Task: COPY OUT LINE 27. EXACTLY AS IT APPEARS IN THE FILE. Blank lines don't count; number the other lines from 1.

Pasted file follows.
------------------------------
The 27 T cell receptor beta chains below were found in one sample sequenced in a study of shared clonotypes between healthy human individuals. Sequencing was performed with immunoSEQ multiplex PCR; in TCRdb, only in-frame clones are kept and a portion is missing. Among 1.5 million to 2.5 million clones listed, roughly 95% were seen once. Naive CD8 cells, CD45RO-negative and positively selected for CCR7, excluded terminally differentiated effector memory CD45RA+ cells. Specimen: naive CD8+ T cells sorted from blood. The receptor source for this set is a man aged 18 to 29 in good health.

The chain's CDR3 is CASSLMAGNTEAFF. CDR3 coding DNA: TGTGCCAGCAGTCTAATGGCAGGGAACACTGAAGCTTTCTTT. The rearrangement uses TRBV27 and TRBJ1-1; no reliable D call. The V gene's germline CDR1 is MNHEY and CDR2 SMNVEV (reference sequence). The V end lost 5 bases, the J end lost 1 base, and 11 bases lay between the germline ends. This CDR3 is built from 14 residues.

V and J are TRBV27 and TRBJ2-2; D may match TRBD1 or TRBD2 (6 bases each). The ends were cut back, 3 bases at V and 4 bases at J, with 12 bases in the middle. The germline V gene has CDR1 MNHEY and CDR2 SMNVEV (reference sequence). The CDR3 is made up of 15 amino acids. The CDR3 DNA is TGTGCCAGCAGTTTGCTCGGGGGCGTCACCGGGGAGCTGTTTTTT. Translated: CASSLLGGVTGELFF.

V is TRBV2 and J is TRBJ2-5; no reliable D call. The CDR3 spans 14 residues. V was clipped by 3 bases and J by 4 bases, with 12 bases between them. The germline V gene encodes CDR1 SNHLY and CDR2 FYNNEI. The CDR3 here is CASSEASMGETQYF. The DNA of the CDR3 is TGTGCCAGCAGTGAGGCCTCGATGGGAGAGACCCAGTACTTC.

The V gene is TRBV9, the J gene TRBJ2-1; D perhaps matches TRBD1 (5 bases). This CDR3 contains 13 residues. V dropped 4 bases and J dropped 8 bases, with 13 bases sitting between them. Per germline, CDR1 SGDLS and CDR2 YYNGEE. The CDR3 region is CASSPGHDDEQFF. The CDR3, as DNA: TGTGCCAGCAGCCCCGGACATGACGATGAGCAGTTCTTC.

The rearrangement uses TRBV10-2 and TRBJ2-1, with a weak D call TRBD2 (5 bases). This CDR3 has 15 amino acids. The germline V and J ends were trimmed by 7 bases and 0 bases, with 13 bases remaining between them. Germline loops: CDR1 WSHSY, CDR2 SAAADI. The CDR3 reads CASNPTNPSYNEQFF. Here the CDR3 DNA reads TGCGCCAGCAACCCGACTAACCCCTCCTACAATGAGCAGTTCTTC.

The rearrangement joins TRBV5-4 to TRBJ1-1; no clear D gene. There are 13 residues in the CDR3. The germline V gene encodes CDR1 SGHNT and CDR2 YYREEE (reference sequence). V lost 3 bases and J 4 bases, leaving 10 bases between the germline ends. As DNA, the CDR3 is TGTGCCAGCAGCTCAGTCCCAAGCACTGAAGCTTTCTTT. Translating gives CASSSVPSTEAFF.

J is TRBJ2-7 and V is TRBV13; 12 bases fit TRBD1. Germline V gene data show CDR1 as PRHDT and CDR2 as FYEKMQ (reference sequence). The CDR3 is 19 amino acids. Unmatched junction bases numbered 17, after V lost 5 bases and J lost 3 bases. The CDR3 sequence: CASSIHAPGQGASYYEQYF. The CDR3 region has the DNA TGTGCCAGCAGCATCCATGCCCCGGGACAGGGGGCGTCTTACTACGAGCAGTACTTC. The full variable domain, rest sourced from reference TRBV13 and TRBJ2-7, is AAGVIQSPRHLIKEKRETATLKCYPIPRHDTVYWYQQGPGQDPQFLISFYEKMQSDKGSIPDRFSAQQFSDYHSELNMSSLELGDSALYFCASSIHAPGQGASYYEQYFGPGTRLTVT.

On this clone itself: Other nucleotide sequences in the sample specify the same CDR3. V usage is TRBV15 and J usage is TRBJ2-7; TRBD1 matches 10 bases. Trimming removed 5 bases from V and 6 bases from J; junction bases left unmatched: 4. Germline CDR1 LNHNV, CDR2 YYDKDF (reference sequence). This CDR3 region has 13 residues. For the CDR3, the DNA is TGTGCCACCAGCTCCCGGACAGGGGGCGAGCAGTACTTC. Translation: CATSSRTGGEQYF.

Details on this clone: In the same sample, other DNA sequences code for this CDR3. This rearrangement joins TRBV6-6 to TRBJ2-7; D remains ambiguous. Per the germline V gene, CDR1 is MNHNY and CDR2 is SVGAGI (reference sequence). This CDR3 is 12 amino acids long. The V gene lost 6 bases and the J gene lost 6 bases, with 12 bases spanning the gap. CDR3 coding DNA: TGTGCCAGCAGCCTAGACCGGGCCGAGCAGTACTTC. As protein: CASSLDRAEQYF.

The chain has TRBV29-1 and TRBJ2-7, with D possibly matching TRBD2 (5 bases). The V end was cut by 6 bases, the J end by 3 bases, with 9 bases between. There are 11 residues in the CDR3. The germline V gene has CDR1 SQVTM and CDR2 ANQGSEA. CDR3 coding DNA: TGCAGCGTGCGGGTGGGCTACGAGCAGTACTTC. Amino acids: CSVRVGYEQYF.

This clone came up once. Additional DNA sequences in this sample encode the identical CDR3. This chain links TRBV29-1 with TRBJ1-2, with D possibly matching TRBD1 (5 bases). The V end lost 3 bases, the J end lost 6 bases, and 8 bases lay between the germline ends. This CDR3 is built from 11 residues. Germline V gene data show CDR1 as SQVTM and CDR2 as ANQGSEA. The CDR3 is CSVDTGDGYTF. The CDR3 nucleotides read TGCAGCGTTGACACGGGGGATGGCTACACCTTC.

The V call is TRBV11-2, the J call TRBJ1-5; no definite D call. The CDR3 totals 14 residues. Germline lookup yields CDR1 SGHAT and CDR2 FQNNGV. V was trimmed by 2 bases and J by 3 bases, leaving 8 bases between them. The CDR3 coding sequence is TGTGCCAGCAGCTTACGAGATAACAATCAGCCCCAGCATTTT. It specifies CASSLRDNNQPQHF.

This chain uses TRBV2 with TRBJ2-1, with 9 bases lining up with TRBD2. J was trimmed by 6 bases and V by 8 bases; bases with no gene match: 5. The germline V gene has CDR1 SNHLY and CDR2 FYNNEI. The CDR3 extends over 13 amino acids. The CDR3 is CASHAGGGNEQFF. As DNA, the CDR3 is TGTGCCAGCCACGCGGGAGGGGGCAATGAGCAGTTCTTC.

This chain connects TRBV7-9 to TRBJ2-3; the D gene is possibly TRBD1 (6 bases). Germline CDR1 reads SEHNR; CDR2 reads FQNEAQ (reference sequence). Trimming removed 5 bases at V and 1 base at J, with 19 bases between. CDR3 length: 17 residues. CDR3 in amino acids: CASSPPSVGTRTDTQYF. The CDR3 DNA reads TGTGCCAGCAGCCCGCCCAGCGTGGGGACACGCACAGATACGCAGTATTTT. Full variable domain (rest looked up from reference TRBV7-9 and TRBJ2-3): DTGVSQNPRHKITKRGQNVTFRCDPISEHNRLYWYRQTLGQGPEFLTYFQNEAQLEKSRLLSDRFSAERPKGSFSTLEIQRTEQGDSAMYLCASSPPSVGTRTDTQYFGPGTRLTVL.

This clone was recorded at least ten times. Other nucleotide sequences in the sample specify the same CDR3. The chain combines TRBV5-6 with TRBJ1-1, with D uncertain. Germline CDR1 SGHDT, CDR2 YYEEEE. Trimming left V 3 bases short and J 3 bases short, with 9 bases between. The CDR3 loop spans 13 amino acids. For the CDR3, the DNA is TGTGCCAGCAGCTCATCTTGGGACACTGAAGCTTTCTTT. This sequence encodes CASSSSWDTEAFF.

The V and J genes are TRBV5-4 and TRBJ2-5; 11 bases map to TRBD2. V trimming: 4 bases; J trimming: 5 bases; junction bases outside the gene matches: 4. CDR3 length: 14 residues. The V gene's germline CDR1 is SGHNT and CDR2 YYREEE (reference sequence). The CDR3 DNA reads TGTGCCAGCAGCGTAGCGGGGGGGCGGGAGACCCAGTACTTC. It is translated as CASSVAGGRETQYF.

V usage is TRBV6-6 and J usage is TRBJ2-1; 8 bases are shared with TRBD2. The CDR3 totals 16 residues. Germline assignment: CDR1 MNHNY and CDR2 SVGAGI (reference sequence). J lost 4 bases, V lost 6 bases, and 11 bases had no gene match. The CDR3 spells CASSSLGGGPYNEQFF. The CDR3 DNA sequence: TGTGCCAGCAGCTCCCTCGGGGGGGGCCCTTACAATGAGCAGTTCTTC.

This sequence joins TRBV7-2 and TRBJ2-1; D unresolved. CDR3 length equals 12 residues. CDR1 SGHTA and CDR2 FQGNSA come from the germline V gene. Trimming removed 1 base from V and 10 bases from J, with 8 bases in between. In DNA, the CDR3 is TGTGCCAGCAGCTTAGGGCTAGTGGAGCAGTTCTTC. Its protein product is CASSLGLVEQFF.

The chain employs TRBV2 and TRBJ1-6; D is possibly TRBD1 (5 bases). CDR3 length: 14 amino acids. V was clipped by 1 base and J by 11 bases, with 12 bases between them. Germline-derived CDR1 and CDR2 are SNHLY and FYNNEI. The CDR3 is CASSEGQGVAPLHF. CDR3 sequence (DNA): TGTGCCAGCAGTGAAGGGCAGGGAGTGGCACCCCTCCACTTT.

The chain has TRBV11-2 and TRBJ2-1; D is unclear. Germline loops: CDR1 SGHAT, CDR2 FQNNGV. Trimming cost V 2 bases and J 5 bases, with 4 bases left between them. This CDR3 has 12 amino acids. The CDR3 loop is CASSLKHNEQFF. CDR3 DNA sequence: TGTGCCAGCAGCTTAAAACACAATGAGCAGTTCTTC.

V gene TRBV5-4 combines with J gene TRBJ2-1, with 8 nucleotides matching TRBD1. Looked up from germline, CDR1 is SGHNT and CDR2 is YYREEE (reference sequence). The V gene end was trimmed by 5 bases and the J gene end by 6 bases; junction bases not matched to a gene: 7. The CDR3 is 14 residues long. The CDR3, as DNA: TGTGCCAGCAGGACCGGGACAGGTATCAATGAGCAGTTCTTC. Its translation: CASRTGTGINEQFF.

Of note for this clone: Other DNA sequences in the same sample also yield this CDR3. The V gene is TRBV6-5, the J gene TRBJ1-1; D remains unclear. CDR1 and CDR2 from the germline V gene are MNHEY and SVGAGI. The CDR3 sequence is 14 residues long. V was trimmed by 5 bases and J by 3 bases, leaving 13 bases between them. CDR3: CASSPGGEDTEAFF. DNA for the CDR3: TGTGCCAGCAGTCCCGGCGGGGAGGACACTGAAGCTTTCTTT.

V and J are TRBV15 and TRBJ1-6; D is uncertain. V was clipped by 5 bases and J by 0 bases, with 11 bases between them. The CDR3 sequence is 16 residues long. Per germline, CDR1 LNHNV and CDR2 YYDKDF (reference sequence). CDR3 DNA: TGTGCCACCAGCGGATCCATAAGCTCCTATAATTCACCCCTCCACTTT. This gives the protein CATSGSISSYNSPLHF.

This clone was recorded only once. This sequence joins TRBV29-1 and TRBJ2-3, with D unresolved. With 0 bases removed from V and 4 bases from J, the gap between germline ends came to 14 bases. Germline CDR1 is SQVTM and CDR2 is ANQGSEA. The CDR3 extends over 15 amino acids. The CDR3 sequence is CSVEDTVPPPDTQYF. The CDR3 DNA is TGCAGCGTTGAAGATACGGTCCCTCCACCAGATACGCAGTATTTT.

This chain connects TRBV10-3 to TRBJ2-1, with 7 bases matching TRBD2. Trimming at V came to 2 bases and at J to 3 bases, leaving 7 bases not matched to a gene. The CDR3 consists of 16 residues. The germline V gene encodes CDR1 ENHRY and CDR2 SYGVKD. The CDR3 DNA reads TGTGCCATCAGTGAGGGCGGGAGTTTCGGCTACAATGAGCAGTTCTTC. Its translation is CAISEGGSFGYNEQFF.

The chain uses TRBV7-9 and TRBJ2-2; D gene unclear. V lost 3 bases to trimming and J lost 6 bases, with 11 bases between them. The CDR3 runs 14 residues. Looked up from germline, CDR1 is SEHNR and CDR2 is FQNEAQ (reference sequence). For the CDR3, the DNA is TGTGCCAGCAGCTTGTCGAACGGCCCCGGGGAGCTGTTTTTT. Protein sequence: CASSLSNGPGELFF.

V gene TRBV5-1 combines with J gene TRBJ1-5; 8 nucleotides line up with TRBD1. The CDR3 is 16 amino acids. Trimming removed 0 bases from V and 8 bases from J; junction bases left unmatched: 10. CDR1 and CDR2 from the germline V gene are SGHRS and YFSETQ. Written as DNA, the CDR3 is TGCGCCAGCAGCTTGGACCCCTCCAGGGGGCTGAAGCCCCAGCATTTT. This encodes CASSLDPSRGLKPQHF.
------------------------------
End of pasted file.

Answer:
The chain uses TRBV7-9 and TRBJ2-2; D gene unclear. V lost 3 bases to trimming and J lost 6 bases, with 11 bases between them. The CDR3 runs 14 residues. Looked up from germline, CDR1 is SEHNR and CDR2 is FQNEAQ (reference sequence). For the CDR3, the DNA is TGTGCCAGCAGCTTGTCGAACGGCCCCGGGGAGCTGTTTTTT. Protein sequence: CASSLSNGPGELFF.